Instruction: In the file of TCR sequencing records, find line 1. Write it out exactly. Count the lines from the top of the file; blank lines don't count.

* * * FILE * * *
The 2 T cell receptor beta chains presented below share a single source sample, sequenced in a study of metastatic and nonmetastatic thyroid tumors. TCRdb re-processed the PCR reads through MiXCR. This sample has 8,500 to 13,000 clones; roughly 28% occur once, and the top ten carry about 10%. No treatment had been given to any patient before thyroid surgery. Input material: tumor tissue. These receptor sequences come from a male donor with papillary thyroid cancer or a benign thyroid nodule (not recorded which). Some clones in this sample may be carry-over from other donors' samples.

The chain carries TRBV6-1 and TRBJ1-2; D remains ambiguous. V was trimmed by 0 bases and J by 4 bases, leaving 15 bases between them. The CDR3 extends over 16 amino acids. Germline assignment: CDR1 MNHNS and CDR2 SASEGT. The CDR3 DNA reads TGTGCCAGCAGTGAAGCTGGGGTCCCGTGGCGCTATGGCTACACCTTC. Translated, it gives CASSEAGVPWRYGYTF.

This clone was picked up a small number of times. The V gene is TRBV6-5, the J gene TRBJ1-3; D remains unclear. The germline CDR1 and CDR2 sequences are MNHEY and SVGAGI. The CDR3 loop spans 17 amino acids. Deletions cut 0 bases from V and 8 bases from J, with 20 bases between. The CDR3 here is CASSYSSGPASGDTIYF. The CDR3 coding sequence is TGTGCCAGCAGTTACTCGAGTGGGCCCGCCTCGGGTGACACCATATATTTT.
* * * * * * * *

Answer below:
The 2 T cell receptor beta chains presented below share a single source sample, sequenced in a study of metastatic and nonmetastatic thyroid tumors. TCRdb re-processed the PCR reads through MiXCR. This sample has 8,500 to 13,000 clones; roughly 28% occur once, and the top ten carry about 10%. No treatment had been given to any patient before thyroid surgery. Input material: tumor tissue. These receptor sequences come from a male donor with papillary thyroid cancer or a benign thyroid nodule (not recorded which). Some clones in this sample may be carry-over from other donors' samples.